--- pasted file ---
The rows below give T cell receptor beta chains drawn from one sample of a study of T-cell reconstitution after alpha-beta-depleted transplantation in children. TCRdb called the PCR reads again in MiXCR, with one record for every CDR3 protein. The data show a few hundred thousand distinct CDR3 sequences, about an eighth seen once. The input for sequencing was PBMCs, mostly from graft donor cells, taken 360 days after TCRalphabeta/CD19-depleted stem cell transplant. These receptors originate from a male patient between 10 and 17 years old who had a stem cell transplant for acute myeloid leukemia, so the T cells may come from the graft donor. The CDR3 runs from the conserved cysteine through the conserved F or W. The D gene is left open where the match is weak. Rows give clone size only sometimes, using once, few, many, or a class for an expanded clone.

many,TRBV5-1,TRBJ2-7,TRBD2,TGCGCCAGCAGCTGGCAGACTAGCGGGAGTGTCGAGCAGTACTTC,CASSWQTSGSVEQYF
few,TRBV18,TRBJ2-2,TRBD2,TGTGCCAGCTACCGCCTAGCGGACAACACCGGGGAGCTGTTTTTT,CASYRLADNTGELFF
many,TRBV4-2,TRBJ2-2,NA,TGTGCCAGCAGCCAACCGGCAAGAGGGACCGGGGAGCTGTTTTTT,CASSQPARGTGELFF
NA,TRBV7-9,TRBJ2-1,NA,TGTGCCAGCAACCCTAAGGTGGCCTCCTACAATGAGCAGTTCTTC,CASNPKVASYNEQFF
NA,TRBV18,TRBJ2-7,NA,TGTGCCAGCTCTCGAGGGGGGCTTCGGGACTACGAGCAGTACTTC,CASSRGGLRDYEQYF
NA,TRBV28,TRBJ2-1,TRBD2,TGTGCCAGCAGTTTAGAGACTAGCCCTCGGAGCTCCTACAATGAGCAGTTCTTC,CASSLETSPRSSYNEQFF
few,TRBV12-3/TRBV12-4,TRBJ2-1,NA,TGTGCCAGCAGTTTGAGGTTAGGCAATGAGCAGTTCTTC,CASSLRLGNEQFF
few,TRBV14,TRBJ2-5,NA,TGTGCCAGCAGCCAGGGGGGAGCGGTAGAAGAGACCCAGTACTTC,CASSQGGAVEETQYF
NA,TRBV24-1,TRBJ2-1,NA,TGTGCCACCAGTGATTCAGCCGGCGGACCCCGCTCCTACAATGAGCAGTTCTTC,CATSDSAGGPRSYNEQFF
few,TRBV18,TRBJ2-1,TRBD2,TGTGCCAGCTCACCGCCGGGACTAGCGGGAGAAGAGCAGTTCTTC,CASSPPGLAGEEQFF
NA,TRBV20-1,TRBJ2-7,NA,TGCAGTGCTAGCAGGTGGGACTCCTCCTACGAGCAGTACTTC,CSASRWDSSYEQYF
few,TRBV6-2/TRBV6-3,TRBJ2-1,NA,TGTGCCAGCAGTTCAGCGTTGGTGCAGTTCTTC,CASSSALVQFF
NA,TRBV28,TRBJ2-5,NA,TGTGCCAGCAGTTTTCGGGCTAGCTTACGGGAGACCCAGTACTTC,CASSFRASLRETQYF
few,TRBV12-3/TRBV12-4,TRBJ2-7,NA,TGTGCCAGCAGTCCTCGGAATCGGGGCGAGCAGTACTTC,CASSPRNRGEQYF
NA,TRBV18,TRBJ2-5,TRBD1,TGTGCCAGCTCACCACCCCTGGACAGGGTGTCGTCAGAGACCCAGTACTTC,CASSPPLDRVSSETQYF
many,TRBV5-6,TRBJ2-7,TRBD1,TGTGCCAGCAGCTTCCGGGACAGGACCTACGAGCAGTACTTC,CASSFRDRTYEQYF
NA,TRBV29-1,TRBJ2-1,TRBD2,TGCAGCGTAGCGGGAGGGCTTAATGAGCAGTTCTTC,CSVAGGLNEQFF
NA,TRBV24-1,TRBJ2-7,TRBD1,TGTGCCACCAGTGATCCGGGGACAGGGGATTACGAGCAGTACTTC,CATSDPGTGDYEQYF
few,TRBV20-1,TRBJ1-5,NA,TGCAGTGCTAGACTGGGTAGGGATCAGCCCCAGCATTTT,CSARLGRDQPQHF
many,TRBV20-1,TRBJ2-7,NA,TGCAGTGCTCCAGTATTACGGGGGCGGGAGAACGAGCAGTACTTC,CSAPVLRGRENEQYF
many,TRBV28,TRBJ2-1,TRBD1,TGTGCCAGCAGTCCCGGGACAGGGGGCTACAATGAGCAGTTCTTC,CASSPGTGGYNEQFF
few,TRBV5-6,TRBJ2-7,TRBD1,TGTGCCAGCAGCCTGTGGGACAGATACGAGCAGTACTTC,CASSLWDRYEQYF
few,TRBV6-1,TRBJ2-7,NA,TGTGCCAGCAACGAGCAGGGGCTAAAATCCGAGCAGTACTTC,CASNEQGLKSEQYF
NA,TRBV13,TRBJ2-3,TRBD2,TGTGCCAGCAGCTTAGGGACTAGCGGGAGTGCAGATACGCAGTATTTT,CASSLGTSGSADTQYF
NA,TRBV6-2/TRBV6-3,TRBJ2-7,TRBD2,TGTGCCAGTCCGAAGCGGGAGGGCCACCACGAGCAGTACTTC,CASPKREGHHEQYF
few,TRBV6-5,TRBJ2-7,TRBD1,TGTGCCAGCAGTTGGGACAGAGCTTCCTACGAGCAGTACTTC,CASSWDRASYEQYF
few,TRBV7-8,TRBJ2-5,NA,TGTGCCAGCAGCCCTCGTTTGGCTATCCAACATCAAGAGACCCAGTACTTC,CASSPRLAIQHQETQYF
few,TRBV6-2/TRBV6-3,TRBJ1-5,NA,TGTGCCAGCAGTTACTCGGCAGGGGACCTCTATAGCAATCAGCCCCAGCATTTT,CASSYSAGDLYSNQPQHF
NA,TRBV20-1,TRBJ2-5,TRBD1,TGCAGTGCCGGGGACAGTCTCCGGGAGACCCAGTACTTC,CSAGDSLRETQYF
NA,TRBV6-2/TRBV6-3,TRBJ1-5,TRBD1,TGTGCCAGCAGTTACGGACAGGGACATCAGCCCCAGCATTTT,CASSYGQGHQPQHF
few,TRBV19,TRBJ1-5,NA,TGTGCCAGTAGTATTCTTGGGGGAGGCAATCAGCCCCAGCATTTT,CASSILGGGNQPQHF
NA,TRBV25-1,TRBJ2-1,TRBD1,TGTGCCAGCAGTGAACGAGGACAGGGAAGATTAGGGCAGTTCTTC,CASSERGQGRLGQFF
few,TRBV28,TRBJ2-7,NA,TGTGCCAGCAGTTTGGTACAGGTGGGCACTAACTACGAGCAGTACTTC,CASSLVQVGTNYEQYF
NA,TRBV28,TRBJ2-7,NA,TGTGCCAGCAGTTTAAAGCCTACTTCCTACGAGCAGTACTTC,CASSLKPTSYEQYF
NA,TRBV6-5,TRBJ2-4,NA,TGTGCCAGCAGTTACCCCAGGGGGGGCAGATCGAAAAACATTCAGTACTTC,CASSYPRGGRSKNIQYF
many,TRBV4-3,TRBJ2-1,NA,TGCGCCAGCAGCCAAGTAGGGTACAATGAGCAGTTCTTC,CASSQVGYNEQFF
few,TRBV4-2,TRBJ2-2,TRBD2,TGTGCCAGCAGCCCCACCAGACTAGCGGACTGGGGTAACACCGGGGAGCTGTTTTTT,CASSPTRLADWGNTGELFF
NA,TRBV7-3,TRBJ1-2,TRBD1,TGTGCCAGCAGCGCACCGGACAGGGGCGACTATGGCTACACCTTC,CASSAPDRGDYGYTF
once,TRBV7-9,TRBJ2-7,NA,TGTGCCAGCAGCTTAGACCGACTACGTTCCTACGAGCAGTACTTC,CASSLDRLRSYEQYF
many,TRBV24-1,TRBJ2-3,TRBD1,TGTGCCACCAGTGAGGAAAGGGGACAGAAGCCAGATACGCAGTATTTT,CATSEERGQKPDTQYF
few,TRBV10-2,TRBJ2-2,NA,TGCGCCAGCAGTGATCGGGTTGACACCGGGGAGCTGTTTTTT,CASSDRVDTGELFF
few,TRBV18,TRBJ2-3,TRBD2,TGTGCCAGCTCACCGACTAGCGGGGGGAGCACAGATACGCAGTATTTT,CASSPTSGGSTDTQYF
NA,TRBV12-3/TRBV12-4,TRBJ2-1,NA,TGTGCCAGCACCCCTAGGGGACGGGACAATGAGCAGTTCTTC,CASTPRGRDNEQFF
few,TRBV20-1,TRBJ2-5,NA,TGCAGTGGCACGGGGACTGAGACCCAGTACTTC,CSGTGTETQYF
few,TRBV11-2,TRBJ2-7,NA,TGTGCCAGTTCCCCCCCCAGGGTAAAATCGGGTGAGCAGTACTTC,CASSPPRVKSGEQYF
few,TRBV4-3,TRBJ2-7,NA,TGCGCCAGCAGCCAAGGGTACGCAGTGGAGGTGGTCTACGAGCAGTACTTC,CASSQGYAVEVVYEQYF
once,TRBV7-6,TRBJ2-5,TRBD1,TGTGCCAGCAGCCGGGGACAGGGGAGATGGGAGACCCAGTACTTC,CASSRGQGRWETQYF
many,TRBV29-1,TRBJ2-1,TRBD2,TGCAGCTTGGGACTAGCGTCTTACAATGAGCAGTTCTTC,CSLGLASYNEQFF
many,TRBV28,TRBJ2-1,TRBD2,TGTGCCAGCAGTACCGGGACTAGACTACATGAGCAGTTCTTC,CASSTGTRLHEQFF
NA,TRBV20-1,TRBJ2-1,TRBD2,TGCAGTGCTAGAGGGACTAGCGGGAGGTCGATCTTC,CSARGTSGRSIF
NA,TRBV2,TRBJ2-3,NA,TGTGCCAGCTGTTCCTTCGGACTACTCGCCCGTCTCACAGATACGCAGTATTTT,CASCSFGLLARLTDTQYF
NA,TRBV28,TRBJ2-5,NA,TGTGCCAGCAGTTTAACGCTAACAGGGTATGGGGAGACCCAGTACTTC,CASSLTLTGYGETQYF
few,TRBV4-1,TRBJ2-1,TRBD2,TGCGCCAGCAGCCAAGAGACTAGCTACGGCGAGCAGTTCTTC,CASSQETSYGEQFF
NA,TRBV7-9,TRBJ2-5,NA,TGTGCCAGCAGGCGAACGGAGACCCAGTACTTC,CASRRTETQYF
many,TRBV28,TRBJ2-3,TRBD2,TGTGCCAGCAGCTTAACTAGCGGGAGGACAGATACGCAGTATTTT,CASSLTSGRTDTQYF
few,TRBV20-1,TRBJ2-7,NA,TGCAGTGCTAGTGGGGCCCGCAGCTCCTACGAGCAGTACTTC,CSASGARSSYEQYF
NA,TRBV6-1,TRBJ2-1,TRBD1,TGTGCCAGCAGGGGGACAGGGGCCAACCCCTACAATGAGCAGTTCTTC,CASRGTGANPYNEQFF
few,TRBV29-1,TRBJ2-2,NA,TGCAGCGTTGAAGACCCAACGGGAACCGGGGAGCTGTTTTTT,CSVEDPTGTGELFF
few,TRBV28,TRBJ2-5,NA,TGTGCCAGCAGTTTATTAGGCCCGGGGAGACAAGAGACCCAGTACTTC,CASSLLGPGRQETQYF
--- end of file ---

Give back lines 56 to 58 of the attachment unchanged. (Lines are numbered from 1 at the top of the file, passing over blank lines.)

many,TRBV28,TRBJ2-3,TRBD2,TGTGCCAGCAGCTTAACTAGCGGGAGGACAGATACGCAGTATTTT,CASSLTSGRTDTQYF
few,TRBV20-1,TRBJ2-7,NA,TGCAGTGCTAGTGGGGCCCGCAGCTCCTACGAGCAGTACTTC,CSASGARSSYEQYF
NA,TRBV6-1,TRBJ2-1,TRBD1,TGTGCCAGCAGGGGGACAGGGGCCAACCCCTACAATGAGCAGTTCTTC,CASRGTGANPYNEQFF